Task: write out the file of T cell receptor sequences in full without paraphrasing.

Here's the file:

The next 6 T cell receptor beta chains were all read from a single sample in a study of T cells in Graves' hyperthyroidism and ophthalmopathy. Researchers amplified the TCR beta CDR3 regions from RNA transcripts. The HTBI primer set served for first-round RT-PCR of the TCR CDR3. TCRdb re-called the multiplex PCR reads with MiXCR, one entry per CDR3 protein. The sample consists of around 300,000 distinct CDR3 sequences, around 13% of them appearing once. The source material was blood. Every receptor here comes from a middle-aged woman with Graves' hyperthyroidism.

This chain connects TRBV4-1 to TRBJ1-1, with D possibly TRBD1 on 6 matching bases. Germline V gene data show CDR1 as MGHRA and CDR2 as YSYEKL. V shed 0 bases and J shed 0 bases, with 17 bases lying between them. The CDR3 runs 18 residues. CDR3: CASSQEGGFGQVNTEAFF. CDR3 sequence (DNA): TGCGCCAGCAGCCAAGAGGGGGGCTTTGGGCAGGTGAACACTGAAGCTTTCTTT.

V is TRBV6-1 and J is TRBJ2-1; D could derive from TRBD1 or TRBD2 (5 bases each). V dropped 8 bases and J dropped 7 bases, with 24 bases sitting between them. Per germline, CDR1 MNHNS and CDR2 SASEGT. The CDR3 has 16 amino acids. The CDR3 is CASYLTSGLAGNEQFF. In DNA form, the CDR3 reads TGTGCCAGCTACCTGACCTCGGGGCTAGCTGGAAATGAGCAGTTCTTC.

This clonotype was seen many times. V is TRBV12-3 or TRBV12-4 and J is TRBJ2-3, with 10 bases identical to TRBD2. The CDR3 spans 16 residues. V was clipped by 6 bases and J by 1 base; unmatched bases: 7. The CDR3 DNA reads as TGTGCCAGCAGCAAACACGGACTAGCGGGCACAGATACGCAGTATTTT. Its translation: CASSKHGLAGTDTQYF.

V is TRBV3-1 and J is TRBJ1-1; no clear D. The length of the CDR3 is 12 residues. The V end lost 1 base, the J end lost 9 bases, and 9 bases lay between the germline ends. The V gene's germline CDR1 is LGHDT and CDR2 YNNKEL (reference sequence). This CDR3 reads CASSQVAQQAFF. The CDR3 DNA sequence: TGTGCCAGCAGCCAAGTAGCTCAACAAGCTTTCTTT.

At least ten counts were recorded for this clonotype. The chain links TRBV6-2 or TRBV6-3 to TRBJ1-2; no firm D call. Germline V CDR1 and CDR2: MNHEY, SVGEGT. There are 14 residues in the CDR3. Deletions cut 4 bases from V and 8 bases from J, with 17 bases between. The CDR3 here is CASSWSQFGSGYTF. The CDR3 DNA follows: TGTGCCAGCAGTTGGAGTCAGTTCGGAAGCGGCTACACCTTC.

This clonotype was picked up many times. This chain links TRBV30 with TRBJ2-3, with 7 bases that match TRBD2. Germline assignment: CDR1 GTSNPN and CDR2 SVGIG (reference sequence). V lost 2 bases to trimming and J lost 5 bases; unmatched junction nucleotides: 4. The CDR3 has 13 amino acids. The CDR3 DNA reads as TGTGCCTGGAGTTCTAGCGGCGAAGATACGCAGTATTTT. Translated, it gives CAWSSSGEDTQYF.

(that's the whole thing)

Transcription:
The next 6 T cell receptor beta chains were all read from a single sample in a study of T cells in Graves' hyperthyroidism and ophthalmopathy. Researchers amplified the TCR beta CDR3 regions from RNA transcripts. The HTBI primer set served for first-round RT-PCR of the TCR CDR3. TCRdb re-called the multiplex PCR reads with MiXCR, one entry per CDR3 protein. The sample consists of around 300,000 distinct CDR3 sequences, around 13% of them appearing once. The source material was blood. Every receptor here comes from a middle-aged woman with Graves' hyperthyroidism.

This chain connects TRBV4-1 to TRBJ1-1, with D possibly TRBD1 on 6 matching bases. Germline V gene data show CDR1 as MGHRA and CDR2 as YSYEKL. V shed 0 bases and J shed 0 bases, with 17 bases lying between them. The CDR3 runs 18 residues. CDR3: CASSQEGGFGQVNTEAFF. CDR3 sequence (DNA): TGCGCCAGCAGCCAAGAGGGGGGCTTTGGGCAGGTGAACACTGAAGCTTTCTTT.

V is TRBV6-1 and J is TRBJ2-1; D could derive from TRBD1 or TRBD2 (5 bases each). V dropped 8 bases and J dropped 7 bases, with 24 bases sitting between them. Per germline, CDR1 MNHNS and CDR2 SASEGT. The CDR3 has 16 amino acids. The CDR3 is CASYLTSGLAGNEQFF. In DNA form, the CDR3 reads TGTGCCAGCTACCTGACCTCGGGGCTAGCTGGAAATGAGCAGTTCTTC.

This clonotype was seen many times. V is TRBV12-3 or TRBV12-4 and J is TRBJ2-3, with 10 bases identical to TRBD2. The CDR3 spans 16 residues. V was clipped by 6 bases and J by 1 base; unmatched bases: 7. The CDR3 DNA reads as TGTGCCAGCAGCAAACACGGACTAGCGGGCACAGATACGCAGTATTTT. Its translation: CASSKHGLAGTDTQYF.

V is TRBV3-1 and J is TRBJ1-1; no clear D. The length of the CDR3 is 12 residues. The V end lost 1 base, the J end lost 9 bases, and 9 bases lay between the germline ends. The V gene's germline CDR1 is LGHDT and CDR2 YNNKEL (reference sequence). This CDR3 reads CASSQVAQQAFF. The CDR3 DNA sequence: TGTGCCAGCAGCCAAGTAGCTCAACAAGCTTTCTTT.

At least ten counts were recorded for this clonotype. The chain links TRBV6-2 or TRBV6-3 to TRBJ1-2; no firm D call. Germline V CDR1 and CDR2: MNHEY, SVGEGT. There are 14 residues in the CDR3. Deletions cut 4 bases from V and 8 bases from J, with 17 bases between. The CDR3 here is CASSWSQFGSGYTF. The CDR3 DNA follows: TGTGCCAGCAGTTGGAGTCAGTTCGGAAGCGGCTACACCTTC.

This clonotype was picked up many times. This chain links TRBV30 with TRBJ2-3, with 7 bases that match TRBD2. Germline assignment: CDR1 GTSNPN and CDR2 SVGIG (reference sequence). V lost 2 bases to trimming and J lost 5 bases; unmatched junction nucleotides: 4. The CDR3 has 13 amino acids. The CDR3 DNA reads as TGTGCCTGGAGTTCTAGCGGCGAAGATACGCAGTATTTT. Translated, it gives CAWSSSGEDTQYF.